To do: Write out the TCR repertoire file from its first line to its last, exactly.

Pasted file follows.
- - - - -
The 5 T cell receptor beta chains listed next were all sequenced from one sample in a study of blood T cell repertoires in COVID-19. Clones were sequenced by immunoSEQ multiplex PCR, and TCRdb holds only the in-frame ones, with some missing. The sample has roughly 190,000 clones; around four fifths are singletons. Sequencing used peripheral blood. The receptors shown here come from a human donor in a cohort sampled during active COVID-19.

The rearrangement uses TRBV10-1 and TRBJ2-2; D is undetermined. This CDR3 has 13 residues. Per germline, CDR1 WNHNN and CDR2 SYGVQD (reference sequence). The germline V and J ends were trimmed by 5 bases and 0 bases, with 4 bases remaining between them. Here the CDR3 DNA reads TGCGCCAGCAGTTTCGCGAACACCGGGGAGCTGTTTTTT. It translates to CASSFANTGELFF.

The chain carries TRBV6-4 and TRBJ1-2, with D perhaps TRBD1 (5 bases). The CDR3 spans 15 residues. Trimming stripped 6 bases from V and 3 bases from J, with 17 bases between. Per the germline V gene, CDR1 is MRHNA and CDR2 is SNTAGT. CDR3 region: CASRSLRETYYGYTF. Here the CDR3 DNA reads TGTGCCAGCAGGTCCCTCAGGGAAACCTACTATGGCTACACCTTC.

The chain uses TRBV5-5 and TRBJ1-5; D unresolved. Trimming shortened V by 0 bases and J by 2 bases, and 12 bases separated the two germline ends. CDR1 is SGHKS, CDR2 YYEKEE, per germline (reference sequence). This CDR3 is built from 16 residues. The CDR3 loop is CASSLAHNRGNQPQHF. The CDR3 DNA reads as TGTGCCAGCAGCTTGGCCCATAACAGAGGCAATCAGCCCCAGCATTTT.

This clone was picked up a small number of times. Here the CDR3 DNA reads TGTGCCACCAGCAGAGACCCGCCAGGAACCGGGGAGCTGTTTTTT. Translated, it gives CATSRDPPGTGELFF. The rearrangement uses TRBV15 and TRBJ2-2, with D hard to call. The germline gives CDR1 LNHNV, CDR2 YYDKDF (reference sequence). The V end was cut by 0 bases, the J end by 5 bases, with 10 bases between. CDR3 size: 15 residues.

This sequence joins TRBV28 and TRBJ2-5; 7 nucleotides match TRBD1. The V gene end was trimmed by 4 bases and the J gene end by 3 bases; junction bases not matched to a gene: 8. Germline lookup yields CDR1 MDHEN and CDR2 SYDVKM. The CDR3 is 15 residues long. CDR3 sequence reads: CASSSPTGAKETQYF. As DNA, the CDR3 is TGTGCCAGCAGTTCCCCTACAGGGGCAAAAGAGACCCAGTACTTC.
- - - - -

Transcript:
The 5 T cell receptor beta chains listed next were all sequenced from one sample in a study of blood T cell repertoires in COVID-19. Clones were sequenced by immunoSEQ multiplex PCR, and TCRdb holds only the in-frame ones, with some missing. The sample has roughly 190,000 clones; around four fifths are singletons. Sequencing used peripheral blood. The receptors shown here come from a human donor in a cohort sampled during active COVID-19.

The rearrangement uses TRBV10-1 and TRBJ2-2; D is undetermined. This CDR3 has 13 residues. Per germline, CDR1 WNHNN and CDR2 SYGVQD (reference sequence). The germline V and J ends were trimmed by 5 bases and 0 bases, with 4 bases remaining between them. Here the CDR3 DNA reads TGCGCCAGCAGTTTCGCGAACACCGGGGAGCTGTTTTTT. It translates to CASSFANTGELFF.

The chain carries TRBV6-4 and TRBJ1-2, with D perhaps TRBD1 (5 bases). The CDR3 spans 15 residues. Trimming stripped 6 bases from V and 3 bases from J, with 17 bases between. Per the germline V gene, CDR1 is MRHNA and CDR2 is SNTAGT. CDR3 region: CASRSLRETYYGYTF. Here the CDR3 DNA reads TGTGCCAGCAGGTCCCTCAGGGAAACCTACTATGGCTACACCTTC.

The chain uses TRBV5-5 and TRBJ1-5; D unresolved. Trimming shortened V by 0 bases and J by 2 bases, and 12 bases separated the two germline ends. CDR1 is SGHKS, CDR2 YYEKEE, per germline (reference sequence). This CDR3 is built from 16 residues. The CDR3 loop is CASSLAHNRGNQPQHF. The CDR3 DNA reads as TGTGCCAGCAGCTTGGCCCATAACAGAGGCAATCAGCCCCAGCATTTT.

This clone was picked up a small number of times. Here the CDR3 DNA reads TGTGCCACCAGCAGAGACCCGCCAGGAACCGGGGAGCTGTTTTTT. Translated, it gives CATSRDPPGTGELFF. The rearrangement uses TRBV15 and TRBJ2-2, with D hard to call. The germline gives CDR1 LNHNV, CDR2 YYDKDF (reference sequence). The V end was cut by 0 bases, the J end by 5 bases, with 10 bases between. CDR3 size: 15 residues.

This sequence joins TRBV28 and TRBJ2-5; 7 nucleotides match TRBD1. The V gene end was trimmed by 4 bases and the J gene end by 3 bases; junction bases not matched to a gene: 8. Germline lookup yields CDR1 MDHEN and CDR2 SYDVKM. The CDR3 is 15 residues long. CDR3 sequence reads: CASSSPTGAKETQYF. As DNA, the CDR3 is TGTGCCAGCAGTTCCCCTACAGGGGCAAAAGAGACCCAGTACTTC.